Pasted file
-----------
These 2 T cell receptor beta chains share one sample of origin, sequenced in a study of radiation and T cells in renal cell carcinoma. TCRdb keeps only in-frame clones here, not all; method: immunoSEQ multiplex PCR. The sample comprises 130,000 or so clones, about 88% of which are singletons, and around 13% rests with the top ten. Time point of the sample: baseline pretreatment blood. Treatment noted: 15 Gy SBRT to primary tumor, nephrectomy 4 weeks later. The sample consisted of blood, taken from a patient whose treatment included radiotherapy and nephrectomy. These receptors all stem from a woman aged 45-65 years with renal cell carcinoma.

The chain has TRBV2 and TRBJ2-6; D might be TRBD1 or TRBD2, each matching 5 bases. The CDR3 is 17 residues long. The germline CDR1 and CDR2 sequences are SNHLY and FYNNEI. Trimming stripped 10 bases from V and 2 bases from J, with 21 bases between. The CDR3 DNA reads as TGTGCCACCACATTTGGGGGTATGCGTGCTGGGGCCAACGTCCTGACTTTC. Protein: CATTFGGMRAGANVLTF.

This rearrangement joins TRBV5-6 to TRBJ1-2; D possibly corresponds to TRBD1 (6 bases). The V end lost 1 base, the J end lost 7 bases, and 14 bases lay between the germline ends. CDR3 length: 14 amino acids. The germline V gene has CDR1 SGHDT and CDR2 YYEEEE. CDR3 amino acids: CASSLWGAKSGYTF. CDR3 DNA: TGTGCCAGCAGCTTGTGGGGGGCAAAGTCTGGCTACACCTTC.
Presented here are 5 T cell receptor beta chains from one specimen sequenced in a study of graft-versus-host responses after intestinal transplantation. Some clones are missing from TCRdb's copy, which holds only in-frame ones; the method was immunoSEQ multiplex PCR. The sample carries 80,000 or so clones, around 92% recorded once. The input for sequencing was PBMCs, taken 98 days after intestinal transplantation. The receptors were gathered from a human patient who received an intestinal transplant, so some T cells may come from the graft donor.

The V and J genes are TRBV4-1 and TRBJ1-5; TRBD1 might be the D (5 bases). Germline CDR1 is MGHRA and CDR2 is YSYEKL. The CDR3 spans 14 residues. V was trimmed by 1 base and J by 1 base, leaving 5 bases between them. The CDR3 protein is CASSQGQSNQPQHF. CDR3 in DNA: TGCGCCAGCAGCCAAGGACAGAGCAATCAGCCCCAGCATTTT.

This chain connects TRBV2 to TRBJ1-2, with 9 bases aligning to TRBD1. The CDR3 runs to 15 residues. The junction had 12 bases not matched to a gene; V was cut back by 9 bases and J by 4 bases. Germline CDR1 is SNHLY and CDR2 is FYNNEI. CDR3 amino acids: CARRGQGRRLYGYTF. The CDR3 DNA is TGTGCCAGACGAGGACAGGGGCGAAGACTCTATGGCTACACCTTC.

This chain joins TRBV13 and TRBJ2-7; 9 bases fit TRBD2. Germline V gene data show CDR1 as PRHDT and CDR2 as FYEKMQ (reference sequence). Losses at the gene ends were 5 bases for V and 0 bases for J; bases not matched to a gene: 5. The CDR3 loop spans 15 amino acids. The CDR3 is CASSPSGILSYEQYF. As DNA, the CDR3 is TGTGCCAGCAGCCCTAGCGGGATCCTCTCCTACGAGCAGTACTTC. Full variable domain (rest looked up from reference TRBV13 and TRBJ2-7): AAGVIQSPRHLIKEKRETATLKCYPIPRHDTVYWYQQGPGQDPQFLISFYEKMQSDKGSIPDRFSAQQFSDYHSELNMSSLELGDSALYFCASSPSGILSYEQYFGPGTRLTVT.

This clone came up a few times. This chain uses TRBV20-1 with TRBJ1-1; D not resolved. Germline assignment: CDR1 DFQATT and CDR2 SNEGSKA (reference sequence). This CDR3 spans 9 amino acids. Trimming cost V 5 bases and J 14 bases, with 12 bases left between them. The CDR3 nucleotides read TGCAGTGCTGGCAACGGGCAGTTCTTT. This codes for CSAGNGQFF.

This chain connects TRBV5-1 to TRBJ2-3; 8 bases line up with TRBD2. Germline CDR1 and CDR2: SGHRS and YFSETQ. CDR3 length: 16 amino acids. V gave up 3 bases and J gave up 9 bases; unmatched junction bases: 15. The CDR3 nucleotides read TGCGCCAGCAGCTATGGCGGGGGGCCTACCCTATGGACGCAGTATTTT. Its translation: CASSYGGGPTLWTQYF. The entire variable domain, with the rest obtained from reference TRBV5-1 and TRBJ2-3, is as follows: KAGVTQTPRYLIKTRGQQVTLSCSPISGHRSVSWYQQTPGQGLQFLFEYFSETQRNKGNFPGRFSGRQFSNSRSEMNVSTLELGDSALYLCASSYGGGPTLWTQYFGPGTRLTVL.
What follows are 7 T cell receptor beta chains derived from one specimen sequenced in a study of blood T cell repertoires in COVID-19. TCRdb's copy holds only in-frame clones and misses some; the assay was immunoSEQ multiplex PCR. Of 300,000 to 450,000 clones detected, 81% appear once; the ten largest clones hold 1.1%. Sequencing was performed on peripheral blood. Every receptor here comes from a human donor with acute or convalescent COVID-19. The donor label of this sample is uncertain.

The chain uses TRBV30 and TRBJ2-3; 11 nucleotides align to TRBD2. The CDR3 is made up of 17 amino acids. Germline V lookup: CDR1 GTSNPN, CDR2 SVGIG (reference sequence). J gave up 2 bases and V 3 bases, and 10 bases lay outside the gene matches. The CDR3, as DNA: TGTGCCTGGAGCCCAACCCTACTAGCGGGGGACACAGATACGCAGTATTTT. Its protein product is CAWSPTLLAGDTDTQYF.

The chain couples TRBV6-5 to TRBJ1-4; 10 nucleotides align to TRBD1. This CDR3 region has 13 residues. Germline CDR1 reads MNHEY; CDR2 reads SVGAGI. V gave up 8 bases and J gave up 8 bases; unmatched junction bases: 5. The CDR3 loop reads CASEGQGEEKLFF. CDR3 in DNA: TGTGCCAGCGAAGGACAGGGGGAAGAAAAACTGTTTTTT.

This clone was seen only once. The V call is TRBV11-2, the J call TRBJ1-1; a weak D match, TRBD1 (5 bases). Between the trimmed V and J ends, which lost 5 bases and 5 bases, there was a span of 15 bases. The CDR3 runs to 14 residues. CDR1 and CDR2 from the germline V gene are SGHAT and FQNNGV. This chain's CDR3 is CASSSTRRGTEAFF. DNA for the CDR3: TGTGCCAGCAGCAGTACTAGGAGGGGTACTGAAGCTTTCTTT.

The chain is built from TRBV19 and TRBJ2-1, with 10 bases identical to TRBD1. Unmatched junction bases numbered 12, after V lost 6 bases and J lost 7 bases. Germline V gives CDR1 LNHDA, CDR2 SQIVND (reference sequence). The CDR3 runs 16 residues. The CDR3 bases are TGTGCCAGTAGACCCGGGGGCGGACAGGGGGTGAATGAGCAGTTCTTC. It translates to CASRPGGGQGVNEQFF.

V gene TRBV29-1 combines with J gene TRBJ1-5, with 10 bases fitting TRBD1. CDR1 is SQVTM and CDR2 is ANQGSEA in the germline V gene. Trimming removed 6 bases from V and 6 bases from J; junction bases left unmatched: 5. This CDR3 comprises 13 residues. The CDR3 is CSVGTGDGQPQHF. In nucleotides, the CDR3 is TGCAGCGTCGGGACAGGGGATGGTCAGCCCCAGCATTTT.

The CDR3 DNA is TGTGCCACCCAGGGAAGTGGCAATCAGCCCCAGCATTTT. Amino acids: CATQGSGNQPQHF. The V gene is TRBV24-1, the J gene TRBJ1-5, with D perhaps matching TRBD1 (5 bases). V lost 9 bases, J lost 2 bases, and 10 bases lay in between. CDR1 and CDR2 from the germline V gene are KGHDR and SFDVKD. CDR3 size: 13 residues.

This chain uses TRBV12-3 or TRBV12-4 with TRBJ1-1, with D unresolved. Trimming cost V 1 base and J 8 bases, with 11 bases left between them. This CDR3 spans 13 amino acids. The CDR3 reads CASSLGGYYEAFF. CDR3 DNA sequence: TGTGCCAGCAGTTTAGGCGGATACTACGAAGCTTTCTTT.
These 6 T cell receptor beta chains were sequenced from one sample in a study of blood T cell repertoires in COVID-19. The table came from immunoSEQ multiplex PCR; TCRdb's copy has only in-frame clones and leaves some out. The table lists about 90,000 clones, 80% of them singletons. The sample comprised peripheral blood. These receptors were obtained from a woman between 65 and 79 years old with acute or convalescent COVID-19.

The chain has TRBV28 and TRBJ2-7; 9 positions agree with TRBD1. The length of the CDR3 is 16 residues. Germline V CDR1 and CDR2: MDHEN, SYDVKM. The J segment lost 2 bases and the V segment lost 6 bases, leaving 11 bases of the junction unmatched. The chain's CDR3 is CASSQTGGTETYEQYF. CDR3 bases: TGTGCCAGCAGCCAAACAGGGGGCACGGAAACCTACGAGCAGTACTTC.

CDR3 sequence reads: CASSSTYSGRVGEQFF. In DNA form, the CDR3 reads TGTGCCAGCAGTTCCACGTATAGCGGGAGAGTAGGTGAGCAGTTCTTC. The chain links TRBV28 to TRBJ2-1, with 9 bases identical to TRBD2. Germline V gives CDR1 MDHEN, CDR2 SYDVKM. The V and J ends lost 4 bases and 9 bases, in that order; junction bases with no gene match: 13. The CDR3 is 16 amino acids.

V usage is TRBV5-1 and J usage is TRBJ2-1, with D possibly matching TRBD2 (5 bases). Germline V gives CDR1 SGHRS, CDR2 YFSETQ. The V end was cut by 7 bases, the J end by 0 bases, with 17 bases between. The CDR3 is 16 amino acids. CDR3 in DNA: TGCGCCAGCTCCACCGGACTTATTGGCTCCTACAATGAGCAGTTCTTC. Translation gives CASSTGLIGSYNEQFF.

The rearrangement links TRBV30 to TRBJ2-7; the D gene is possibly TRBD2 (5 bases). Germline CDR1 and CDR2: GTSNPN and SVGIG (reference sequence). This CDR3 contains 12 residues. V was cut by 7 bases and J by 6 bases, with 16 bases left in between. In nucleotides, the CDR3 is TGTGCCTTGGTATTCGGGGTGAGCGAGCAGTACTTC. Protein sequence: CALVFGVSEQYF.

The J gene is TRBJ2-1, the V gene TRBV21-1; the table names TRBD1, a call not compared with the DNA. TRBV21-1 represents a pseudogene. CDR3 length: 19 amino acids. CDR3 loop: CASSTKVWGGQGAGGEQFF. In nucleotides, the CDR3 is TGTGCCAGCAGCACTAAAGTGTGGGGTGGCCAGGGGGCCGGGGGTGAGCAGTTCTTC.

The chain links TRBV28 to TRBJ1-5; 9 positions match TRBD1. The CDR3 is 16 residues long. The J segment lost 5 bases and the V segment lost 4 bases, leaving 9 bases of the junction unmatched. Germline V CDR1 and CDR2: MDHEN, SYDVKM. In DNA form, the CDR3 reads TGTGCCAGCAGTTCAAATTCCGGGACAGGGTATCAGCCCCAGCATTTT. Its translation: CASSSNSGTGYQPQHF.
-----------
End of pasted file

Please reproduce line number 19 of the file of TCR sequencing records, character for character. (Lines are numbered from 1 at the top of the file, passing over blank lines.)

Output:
The chain has TRBV28 and TRBJ2-7; 9 positions agree with TRBD1. The length of the CDR3 is 16 residues. Germline V CDR1 and CDR2: MDHEN, SYDVKM. The J segment lost 2 bases and the V segment lost 6 bases, leaving 11 bases of the junction unmatched. The chain's CDR3 is CASSQTGGTETYEQYF. CDR3 bases: TGTGCCAGCAGCCAAACAGGGGGCACGGAAACCTACGAGCAGTACTTC.